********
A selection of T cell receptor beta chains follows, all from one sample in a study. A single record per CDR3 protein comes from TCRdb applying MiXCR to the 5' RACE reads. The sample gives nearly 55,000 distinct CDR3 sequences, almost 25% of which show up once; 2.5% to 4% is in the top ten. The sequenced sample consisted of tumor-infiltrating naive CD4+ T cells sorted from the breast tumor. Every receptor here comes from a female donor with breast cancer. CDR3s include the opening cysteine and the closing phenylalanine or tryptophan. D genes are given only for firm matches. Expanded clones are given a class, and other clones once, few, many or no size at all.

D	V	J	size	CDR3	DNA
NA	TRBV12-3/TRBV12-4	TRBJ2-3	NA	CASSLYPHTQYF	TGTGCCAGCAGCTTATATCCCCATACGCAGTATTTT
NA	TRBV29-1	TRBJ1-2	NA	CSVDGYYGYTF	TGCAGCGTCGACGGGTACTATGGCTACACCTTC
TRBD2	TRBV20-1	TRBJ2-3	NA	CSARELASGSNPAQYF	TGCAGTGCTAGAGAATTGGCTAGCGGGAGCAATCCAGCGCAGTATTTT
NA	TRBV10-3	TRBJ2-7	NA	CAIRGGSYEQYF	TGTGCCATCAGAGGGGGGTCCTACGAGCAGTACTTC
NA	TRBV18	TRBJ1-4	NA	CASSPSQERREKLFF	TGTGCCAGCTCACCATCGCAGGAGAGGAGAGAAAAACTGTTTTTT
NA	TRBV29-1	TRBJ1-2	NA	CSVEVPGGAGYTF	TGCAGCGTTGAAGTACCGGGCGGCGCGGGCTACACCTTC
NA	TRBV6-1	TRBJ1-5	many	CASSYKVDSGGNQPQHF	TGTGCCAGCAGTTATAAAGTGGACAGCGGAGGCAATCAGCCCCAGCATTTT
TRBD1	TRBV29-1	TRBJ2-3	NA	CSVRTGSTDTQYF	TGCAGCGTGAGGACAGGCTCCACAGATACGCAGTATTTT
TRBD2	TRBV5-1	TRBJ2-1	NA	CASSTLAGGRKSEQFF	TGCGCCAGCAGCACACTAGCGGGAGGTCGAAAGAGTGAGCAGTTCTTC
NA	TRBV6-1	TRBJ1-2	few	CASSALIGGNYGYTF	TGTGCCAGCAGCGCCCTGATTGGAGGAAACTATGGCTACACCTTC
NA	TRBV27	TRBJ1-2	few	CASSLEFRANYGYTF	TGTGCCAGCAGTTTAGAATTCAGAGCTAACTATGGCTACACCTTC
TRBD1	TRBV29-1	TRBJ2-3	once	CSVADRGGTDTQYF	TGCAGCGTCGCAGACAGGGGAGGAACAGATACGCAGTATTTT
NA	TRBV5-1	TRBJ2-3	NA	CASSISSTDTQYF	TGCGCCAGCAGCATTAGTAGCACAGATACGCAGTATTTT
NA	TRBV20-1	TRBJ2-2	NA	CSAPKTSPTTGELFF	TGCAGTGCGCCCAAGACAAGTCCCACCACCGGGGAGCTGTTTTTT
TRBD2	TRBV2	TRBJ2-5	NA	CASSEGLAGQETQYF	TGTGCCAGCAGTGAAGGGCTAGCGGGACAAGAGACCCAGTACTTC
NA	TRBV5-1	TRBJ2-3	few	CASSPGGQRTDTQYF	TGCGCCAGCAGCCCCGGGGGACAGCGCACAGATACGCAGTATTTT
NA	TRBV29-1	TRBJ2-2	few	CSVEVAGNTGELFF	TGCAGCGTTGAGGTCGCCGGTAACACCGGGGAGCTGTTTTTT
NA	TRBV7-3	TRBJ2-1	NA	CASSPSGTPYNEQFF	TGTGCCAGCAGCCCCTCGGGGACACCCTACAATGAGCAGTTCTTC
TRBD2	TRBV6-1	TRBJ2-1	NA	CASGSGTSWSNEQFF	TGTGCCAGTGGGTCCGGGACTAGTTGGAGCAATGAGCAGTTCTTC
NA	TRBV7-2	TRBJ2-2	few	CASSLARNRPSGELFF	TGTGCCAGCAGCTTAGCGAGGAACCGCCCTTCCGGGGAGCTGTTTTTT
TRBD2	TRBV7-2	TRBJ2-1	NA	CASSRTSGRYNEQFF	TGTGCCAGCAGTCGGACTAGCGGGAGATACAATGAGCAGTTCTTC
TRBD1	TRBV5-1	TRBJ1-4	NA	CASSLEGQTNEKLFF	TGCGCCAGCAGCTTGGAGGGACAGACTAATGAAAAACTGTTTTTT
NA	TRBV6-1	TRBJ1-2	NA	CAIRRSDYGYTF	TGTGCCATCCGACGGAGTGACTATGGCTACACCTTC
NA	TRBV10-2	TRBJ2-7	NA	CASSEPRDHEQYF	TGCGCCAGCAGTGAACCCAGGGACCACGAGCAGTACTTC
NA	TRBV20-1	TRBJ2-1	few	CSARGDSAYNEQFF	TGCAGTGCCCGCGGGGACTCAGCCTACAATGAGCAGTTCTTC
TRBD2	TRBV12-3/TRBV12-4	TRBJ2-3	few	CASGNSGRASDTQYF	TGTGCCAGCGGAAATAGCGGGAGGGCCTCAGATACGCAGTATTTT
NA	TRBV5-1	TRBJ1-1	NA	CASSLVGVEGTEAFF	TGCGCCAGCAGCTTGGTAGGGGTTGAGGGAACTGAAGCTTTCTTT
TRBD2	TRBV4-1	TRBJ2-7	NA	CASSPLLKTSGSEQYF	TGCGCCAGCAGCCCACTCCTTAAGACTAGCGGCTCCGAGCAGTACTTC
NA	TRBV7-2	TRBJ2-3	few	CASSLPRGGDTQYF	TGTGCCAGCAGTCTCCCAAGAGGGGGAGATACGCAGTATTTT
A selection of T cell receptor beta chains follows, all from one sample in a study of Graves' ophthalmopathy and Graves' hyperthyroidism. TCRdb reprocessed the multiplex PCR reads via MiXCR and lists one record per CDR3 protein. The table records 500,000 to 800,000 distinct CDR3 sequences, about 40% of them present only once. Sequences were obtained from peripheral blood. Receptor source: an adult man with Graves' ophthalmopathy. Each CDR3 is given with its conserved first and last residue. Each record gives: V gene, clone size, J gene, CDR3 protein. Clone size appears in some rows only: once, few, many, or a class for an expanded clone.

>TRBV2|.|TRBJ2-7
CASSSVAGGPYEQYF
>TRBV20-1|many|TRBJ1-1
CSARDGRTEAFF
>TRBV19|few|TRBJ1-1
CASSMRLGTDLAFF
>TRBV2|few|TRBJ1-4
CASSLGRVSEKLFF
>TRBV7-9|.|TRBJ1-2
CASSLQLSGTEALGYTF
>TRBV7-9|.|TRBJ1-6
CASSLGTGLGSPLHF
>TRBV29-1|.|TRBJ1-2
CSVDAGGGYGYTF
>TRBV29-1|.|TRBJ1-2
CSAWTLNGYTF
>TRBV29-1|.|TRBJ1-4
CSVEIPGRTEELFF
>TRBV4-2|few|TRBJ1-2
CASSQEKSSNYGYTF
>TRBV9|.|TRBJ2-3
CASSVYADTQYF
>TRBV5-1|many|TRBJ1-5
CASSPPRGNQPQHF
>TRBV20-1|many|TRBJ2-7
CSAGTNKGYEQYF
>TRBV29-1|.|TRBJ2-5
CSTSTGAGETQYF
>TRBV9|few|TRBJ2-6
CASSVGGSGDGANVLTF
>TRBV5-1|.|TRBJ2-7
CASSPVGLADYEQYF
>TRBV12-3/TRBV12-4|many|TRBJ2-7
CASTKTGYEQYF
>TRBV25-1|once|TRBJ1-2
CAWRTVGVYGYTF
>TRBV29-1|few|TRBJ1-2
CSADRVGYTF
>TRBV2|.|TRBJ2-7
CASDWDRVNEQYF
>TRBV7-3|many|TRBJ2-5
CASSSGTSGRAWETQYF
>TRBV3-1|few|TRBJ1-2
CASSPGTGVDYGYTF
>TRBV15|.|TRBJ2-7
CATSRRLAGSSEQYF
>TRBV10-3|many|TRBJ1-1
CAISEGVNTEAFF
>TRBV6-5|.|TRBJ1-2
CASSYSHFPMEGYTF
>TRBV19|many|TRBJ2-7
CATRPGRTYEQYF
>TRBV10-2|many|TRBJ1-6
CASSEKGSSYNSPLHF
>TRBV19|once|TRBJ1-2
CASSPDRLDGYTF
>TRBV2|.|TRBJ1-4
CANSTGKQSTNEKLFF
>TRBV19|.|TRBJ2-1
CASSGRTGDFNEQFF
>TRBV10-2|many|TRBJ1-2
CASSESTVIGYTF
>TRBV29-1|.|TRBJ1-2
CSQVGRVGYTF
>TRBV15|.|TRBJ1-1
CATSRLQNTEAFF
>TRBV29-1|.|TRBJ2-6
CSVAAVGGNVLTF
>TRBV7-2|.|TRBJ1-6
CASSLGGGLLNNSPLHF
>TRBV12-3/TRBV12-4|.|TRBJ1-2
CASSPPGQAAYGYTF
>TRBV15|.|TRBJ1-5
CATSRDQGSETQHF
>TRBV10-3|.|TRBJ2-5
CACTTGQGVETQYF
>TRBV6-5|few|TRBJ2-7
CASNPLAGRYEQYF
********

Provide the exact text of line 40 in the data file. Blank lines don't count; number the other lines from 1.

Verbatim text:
CASSLGRVSEKLFF